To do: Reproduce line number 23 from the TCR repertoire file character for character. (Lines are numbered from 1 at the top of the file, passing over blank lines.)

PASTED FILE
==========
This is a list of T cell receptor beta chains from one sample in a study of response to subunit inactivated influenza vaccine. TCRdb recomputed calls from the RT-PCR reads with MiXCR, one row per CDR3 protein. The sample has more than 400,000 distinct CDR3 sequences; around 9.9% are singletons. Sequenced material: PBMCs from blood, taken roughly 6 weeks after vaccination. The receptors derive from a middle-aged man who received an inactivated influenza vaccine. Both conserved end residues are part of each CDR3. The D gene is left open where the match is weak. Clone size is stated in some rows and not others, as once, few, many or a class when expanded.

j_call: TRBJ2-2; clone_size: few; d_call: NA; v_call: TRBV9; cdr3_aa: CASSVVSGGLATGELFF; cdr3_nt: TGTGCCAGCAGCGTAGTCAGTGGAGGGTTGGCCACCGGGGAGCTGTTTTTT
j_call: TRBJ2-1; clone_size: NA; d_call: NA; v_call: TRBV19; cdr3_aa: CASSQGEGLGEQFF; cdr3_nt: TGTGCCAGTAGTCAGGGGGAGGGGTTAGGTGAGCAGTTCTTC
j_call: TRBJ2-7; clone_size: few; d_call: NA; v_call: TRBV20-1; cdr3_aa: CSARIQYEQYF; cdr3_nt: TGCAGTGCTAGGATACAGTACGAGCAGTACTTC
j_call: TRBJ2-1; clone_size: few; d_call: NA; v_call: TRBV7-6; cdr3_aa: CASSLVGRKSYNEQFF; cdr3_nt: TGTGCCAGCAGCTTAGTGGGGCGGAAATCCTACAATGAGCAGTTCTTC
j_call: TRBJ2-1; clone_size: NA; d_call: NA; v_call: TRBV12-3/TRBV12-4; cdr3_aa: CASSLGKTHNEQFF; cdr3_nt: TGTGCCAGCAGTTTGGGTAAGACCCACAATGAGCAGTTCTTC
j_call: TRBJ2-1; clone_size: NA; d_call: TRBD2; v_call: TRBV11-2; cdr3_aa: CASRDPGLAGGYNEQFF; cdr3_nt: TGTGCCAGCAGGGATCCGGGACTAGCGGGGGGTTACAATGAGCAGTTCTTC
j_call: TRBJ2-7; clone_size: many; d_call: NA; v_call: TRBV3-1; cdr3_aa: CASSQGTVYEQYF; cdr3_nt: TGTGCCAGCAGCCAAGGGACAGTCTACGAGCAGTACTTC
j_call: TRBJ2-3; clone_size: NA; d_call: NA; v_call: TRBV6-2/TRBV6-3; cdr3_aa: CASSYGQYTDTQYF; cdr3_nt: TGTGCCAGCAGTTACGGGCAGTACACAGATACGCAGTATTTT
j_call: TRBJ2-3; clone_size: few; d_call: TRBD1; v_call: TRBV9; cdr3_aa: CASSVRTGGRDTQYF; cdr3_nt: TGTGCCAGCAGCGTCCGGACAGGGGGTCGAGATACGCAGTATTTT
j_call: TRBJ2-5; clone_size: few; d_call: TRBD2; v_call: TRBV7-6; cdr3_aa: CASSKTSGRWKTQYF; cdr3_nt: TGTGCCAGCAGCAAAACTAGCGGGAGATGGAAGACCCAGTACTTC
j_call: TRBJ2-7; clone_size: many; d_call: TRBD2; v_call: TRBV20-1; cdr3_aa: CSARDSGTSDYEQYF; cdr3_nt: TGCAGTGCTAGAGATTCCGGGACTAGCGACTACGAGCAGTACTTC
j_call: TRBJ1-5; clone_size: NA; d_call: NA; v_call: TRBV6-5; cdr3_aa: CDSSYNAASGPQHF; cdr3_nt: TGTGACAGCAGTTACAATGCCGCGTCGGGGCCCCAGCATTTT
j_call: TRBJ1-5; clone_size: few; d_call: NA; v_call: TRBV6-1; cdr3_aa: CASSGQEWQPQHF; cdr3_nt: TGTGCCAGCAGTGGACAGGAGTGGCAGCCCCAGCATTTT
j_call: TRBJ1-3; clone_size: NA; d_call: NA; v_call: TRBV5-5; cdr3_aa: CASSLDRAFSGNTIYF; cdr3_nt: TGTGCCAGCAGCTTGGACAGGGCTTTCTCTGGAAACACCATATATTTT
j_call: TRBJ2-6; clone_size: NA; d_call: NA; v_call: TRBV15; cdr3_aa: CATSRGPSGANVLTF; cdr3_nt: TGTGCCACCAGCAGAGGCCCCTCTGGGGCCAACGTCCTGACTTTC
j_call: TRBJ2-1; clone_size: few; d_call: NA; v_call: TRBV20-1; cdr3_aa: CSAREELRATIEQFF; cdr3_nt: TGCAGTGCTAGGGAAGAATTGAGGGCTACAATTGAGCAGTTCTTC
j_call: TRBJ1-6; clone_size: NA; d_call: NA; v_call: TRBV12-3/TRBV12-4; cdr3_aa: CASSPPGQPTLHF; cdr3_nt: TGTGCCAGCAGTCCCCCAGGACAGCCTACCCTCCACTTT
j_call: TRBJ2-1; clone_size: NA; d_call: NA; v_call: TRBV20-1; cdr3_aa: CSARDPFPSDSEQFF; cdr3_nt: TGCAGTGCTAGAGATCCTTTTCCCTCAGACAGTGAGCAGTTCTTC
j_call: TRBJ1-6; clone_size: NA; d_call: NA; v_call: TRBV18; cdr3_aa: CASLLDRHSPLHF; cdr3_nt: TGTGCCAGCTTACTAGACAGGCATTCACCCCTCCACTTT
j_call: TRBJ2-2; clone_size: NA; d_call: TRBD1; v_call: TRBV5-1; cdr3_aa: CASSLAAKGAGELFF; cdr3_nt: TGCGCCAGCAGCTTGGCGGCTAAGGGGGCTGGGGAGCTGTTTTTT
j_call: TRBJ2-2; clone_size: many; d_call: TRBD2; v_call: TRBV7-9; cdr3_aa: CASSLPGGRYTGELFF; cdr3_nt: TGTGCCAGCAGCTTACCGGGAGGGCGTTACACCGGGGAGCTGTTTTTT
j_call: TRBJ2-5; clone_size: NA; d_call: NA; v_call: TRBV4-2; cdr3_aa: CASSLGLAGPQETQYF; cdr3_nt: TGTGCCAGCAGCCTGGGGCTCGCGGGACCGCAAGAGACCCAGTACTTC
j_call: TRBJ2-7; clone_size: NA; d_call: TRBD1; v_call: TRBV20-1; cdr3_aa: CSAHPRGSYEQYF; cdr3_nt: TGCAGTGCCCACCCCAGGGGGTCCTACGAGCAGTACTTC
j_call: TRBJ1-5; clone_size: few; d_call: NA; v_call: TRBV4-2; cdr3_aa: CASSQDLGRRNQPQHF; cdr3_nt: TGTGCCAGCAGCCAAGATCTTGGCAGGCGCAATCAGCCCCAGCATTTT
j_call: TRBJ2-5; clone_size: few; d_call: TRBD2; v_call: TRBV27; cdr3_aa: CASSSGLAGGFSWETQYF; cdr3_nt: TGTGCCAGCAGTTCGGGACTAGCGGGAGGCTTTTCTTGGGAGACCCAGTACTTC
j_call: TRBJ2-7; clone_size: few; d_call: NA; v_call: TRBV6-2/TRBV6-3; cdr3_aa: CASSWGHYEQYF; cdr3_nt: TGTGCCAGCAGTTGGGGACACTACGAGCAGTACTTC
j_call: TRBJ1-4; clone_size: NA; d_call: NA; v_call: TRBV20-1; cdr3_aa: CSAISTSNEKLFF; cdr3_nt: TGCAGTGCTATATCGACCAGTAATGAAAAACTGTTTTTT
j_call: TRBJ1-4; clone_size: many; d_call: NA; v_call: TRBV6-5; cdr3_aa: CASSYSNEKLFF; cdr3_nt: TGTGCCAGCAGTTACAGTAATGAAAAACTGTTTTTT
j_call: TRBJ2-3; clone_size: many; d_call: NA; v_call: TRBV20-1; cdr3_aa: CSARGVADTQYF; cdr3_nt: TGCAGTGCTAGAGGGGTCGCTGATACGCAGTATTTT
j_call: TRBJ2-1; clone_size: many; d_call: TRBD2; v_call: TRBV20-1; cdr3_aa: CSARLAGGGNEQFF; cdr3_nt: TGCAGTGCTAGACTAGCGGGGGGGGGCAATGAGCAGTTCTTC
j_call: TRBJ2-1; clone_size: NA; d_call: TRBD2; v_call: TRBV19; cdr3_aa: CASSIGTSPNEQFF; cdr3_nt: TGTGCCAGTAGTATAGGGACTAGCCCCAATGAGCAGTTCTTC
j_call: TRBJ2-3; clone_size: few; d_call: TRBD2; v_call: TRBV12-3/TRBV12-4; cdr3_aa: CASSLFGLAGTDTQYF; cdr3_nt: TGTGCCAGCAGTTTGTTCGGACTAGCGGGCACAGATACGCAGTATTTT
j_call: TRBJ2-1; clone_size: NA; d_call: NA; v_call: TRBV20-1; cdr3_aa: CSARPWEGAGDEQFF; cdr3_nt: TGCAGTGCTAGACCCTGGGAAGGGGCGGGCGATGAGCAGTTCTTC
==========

j_call: TRBJ2-5; clone_size: NA; d_call: NA; v_call: TRBV4-2; cdr3_aa: CASSLGLAGPQETQYF; cdr3_nt: TGTGCCAGCAGCCTGGGGCTCGCGGGACCGCAAGAGACCCAGTACTTC